U.K. Variant Isn't Linked To More Severe COVID Infections Or Death: Study


A new study has found that the U.K. coronavirus variant, known as B.1.1.7, doesn't cause a more severe infection and is not deadlier than the original strain.

Scientists are trying to understand more about the new strain, which is more contagious and is now the dominant strain in the United States and Europe.

Researchers examined the cases of patients admitted to two hospitals in the United Kingdom from November 9 to December 20, when the new variant was just beginning to emerge.

"We were able to do this real-time analysis because we were in the eye of the storm," said a lead author of the study, Dan Frampton, a bioinformatician at University College London.

While patients with the variant had a higher "viral load" than patients with the original strain, they were not likely to have a severe infection, and their risk of death was not increased. The researchers said that patients with B.1.1.7 were more likely to require oxygen but added that is not necessarily a sign of a more severe infection.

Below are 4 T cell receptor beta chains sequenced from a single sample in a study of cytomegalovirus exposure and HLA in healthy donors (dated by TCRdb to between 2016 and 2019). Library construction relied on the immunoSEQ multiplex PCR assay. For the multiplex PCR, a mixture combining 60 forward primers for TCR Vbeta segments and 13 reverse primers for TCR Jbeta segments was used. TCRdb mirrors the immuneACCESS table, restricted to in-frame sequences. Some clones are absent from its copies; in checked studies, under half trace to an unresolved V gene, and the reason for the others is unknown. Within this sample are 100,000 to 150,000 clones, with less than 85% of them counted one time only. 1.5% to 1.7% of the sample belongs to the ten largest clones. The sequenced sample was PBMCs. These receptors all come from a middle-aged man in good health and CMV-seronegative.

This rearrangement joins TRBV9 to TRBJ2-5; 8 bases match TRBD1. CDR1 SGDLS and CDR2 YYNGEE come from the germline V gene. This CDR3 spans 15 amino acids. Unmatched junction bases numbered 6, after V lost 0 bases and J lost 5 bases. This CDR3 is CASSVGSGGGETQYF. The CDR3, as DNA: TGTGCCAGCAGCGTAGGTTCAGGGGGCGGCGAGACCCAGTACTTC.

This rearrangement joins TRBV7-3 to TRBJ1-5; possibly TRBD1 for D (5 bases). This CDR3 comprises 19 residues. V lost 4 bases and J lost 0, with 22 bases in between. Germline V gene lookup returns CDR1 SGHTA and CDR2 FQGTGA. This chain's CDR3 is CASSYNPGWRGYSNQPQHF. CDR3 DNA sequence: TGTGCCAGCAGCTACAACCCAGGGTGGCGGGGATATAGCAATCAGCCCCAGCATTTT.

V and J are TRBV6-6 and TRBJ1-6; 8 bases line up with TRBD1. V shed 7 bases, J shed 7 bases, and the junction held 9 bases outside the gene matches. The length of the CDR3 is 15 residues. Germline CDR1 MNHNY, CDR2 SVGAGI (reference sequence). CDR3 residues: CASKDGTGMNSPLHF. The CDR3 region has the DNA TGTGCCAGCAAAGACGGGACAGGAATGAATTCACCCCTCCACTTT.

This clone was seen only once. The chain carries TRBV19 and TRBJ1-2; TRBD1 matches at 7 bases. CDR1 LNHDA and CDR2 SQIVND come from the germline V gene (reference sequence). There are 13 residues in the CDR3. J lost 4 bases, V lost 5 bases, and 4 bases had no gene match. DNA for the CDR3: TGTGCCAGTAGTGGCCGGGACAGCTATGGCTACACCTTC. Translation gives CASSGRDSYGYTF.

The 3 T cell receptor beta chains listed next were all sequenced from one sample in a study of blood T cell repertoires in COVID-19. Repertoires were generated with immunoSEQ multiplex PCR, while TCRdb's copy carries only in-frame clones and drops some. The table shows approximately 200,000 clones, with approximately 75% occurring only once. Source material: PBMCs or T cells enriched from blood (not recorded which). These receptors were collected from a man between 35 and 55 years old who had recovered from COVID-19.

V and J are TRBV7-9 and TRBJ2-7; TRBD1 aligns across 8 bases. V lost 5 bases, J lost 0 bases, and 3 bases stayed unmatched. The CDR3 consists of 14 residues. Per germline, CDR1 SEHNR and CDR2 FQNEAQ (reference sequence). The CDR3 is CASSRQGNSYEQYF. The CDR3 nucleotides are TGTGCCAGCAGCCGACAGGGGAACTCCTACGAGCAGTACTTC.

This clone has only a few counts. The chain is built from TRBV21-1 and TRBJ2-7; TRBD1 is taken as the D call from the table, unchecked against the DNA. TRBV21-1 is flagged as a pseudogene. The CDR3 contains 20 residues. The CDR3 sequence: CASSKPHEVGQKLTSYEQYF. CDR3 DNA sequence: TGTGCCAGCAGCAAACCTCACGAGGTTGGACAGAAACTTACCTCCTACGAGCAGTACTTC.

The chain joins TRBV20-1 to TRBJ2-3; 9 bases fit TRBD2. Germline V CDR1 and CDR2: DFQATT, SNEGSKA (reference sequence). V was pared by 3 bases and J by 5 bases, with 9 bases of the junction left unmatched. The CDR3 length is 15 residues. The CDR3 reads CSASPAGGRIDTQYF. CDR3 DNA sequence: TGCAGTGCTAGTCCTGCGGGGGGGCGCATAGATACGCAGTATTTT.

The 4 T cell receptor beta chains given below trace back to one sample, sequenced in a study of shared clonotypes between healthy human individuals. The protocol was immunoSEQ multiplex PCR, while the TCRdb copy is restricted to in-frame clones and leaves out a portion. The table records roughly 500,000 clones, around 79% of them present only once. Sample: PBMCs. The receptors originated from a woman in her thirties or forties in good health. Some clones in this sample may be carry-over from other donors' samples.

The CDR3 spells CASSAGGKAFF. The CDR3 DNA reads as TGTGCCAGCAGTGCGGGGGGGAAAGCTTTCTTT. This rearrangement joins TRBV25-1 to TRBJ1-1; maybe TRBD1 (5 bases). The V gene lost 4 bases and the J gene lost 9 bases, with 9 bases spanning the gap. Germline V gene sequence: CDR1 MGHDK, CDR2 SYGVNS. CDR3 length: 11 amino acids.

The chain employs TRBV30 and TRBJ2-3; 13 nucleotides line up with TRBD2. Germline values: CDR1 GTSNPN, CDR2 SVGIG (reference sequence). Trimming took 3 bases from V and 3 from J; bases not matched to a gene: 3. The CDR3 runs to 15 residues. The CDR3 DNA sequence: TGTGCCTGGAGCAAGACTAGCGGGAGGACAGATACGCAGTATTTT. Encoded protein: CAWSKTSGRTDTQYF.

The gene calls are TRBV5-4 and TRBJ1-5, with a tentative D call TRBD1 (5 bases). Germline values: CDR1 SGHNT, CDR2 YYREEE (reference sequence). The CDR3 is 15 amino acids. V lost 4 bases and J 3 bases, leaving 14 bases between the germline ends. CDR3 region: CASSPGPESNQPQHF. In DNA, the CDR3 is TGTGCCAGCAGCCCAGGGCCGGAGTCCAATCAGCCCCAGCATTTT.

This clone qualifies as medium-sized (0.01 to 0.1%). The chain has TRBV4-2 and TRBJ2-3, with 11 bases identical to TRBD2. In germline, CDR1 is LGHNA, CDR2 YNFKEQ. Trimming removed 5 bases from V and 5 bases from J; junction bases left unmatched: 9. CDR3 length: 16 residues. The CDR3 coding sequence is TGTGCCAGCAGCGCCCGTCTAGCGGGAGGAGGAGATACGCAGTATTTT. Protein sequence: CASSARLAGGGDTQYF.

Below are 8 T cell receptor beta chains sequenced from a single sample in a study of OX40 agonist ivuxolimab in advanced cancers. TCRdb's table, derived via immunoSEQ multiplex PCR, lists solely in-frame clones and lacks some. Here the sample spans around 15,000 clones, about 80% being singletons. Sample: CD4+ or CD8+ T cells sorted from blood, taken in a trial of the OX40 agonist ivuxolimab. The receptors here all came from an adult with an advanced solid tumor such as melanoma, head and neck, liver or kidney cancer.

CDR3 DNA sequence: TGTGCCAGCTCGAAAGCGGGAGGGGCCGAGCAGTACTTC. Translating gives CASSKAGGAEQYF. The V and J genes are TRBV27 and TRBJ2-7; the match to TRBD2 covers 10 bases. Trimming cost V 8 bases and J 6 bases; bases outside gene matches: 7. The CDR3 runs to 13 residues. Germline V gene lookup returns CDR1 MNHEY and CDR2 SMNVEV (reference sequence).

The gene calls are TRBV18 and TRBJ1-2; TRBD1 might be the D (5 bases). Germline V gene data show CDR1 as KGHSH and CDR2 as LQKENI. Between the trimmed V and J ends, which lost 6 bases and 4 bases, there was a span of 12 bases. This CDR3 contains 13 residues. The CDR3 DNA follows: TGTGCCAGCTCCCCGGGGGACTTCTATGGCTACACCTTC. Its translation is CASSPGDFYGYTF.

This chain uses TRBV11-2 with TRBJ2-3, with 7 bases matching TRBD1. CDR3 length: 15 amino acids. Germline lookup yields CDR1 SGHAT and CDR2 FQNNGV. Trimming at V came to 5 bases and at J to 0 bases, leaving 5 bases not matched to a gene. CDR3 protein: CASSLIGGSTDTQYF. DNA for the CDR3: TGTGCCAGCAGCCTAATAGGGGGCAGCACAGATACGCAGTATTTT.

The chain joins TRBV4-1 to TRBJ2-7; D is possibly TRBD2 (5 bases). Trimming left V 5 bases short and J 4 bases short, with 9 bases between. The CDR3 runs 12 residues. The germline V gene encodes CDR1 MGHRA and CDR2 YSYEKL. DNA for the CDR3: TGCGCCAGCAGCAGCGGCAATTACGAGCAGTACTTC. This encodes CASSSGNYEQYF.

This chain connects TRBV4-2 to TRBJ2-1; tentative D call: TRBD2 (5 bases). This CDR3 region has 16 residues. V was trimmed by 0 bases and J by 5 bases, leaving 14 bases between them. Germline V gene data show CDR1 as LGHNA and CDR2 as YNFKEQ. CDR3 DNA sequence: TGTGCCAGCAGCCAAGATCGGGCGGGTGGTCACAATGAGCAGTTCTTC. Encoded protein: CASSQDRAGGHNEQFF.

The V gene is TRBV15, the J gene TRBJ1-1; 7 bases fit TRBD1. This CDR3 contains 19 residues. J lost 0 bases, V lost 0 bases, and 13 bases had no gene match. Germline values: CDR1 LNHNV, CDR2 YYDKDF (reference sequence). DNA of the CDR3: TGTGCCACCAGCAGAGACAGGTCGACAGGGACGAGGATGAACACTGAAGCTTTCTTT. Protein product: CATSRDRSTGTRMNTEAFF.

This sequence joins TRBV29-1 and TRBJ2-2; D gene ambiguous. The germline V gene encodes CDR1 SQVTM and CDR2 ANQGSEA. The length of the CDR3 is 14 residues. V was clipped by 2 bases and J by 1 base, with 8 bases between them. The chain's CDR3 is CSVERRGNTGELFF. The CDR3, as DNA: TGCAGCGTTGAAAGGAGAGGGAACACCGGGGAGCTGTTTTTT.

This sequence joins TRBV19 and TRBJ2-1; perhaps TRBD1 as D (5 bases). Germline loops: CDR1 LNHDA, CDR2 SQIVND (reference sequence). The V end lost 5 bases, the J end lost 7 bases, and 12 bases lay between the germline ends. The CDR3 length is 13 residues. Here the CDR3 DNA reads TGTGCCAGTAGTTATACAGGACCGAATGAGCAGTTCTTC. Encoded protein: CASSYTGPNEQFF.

The new study seems to contradict a previous study that found the new variant is linked to a higher mortality rate. Scientists said that more research needs to be done to better understand the variant and how it works.

"The new findings don't nullify the other papers — they just make you think," Dr. Eric Topol told NBC News. "Maybe the truth is somewhere in the middle. This study says there's no higher death rate, but they did find more need for oxygen, so there's something going on there with respect to this variant."

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